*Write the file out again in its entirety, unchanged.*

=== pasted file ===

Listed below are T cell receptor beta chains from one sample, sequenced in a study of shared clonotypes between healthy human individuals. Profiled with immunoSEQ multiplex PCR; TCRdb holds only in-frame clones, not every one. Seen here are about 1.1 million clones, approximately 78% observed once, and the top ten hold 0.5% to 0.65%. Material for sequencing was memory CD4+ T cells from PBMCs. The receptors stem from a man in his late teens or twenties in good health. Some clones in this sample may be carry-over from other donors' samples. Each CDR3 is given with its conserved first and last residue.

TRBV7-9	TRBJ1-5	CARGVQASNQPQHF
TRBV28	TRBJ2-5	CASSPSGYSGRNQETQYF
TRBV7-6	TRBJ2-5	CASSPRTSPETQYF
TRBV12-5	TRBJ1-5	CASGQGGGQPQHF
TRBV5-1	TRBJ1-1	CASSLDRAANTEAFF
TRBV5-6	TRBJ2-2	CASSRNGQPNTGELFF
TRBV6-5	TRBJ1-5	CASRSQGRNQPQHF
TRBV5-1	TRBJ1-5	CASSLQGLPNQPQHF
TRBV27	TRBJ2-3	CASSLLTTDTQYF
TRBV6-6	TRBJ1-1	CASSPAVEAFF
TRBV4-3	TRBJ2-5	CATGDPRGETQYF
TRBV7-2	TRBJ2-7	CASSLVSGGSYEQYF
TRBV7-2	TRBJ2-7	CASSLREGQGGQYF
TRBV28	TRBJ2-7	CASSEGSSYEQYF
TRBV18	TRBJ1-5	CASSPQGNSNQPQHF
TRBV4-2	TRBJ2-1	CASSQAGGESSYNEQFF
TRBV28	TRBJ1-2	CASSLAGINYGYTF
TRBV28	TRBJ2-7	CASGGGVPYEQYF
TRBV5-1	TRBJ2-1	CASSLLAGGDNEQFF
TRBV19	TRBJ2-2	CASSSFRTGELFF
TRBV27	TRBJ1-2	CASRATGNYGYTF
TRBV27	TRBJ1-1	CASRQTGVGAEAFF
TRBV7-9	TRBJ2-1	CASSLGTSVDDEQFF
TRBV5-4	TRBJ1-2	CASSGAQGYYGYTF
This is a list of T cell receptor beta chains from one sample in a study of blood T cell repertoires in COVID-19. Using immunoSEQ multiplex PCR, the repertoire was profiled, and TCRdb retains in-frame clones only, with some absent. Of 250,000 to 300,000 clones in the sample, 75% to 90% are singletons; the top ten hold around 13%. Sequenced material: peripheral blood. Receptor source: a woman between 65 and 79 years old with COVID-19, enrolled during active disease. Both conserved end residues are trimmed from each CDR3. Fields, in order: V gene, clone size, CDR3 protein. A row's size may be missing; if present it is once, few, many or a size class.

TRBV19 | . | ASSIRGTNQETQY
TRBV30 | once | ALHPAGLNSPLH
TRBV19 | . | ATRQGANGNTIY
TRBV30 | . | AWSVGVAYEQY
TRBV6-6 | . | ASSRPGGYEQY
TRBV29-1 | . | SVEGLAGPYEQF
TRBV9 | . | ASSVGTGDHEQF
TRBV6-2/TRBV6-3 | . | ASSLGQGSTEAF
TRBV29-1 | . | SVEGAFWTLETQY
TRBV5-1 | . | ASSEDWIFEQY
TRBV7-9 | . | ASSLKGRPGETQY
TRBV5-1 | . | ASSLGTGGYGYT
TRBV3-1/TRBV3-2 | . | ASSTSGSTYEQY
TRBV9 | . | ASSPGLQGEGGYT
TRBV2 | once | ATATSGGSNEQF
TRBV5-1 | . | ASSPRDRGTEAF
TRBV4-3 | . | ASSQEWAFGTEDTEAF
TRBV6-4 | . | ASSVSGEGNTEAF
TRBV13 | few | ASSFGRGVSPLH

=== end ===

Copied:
Listed below are T cell receptor beta chains from one sample, sequenced in a study of shared clonotypes between healthy human individuals. Profiled with immunoSEQ multiplex PCR; TCRdb holds only in-frame clones, not every one. Seen here are about 1.1 million clones, approximately 78% observed once, and the top ten hold 0.5% to 0.65%. Material for sequencing was memory CD4+ T cells from PBMCs. The receptors stem from a man in his late teens or twenties in good health. Some clones in this sample may be carry-over from other donors' samples. Each CDR3 is given with its conserved first and last residue.

TRBV7-9	TRBJ1-5	CARGVQASNQPQHF
TRBV28	TRBJ2-5	CASSPSGYSGRNQETQYF
TRBV7-6	TRBJ2-5	CASSPRTSPETQYF
TRBV12-5	TRBJ1-5	CASGQGGGQPQHF
TRBV5-1	TRBJ1-1	CASSLDRAANTEAFF
TRBV5-6	TRBJ2-2	CASSRNGQPNTGELFF
TRBV6-5	TRBJ1-5	CASRSQGRNQPQHF
TRBV5-1	TRBJ1-5	CASSLQGLPNQPQHF
TRBV27	TRBJ2-3	CASSLLTTDTQYF
TRBV6-6	TRBJ1-1	CASSPAVEAFF
TRBV4-3	TRBJ2-5	CATGDPRGETQYF
TRBV7-2	TRBJ2-7	CASSLVSGGSYEQYF
TRBV7-2	TRBJ2-7	CASSLREGQGGQYF
TRBV28	TRBJ2-7	CASSEGSSYEQYF
TRBV18	TRBJ1-5	CASSPQGNSNQPQHF
TRBV4-2	TRBJ2-1	CASSQAGGESSYNEQFF
TRBV28	TRBJ1-2	CASSLAGINYGYTF
TRBV28	TRBJ2-7	CASGGGVPYEQYF
TRBV5-1	TRBJ2-1	CASSLLAGGDNEQFF
TRBV19	TRBJ2-2	CASSSFRTGELFF
TRBV27	TRBJ1-2	CASRATGNYGYTF
TRBV27	TRBJ1-1	CASRQTGVGAEAFF
TRBV7-9	TRBJ2-1	CASSLGTSVDDEQFF
TRBV5-4	TRBJ1-2	CASSGAQGYYGYTF
This is a list of T cell receptor beta chains from one sample in a study of blood T cell repertoires in COVID-19. Using immunoSEQ multiplex PCR, the repertoire was profiled, and TCRdb retains in-frame clones only, with some absent. Of 250,000 to 300,000 clones in the sample, 75% to 90% are singletons; the top ten hold around 13%. Sequenced material: peripheral blood. Receptor source: a woman between 65 and 79 years old with COVID-19, enrolled during active disease. Both conserved end residues are trimmed from each CDR3. Fields, in order: V gene, clone size, CDR3 protein. A row's size may be missing; if present it is once, few, many or a size class.

TRBV19 | . | ASSIRGTNQETQY
TRBV30 | once | ALHPAGLNSPLH
TRBV19 | . | ATRQGANGNTIY
TRBV30 | . | AWSVGVAYEQY
TRBV6-6 | . | ASSRPGGYEQY
TRBV29-1 | . | SVEGLAGPYEQF
TRBV9 | . | ASSVGTGDHEQF
TRBV6-2/TRBV6-3 | . | ASSLGQGSTEAF
TRBV29-1 | . | SVEGAFWTLETQY
TRBV5-1 | . | ASSEDWIFEQY
TRBV7-9 | . | ASSLKGRPGETQY
TRBV5-1 | . | ASSLGTGGYGYT
TRBV3-1/TRBV3-2 | . | ASSTSGSTYEQY
TRBV9 | . | ASSPGLQGEGGYT
TRBV2 | once | ATATSGGSNEQF
TRBV5-1 | . | ASSPRDRGTEAF
TRBV4-3 | . | ASSQEWAFGTEDTEAF
TRBV6-4 | . | ASSVSGEGNTEAF
TRBV13 | few | ASSFGRGVSPLH